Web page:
- Marybeth Bond-Sheppard
Travel Bug: Monterey aquarium’s new exhibit a fascinating look at sea life
Every time my husband and I travel to the Monterey Peninsula, we try to spend a couple hours at the world-famous Monterey Bay Aquarium. We are always awed by the playful sea otters, the adorable penguins, the mysterious and magical jellyfish and the hypnotizing beauty of the deep kelp forest. Before we leave, we are drawn to the outdoor deck perched on the Monterey Bay, and we wonder what lives in the depths of the Monterey Canyon, which begins at Moss Landing, extends 95 miles under the Pacific Ocean and reaches depths of 11,800 feet below the surface.
We need wonder no longer, as the aquarium’s new “Into the Deep” exhibit offers a glimpse of the marine life that thrives from 600 feet to almost 2 miles below the surface, an area that is usually completely inaccessible to people. In the past, exploring the murky depths of the ocean plunged us into the realm of science fiction: monstrous octopuses, robot submarines, underwater volcanoes and sea monsters.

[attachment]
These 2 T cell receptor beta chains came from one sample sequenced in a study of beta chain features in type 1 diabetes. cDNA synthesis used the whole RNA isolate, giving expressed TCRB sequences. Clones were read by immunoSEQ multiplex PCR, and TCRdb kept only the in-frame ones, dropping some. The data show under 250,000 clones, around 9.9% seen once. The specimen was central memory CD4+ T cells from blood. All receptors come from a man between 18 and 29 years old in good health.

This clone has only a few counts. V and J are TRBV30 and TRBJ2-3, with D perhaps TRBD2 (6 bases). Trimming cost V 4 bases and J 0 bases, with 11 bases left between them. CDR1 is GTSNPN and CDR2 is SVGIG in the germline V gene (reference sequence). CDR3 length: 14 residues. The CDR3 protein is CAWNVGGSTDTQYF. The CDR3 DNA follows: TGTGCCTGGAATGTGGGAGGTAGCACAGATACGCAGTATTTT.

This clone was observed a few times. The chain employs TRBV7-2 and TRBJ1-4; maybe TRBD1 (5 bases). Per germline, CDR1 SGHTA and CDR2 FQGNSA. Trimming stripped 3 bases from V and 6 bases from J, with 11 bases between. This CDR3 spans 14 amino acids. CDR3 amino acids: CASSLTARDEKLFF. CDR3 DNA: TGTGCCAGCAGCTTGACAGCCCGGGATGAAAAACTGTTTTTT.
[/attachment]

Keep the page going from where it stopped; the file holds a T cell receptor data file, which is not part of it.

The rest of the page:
“Although we know that the health of our planet is closely tied to the health of the sea, we know more about outer space than this vital ecosystem,” said Beth Redmond-Jones, vice president of exhibitions at the aquarium. It is estimated that the seafloor represents 71 percent of the Earth’s surface, yet only about 15 percent has been mapped. By comparison, nearly 90 percent of Mars’ surface has been mapped.
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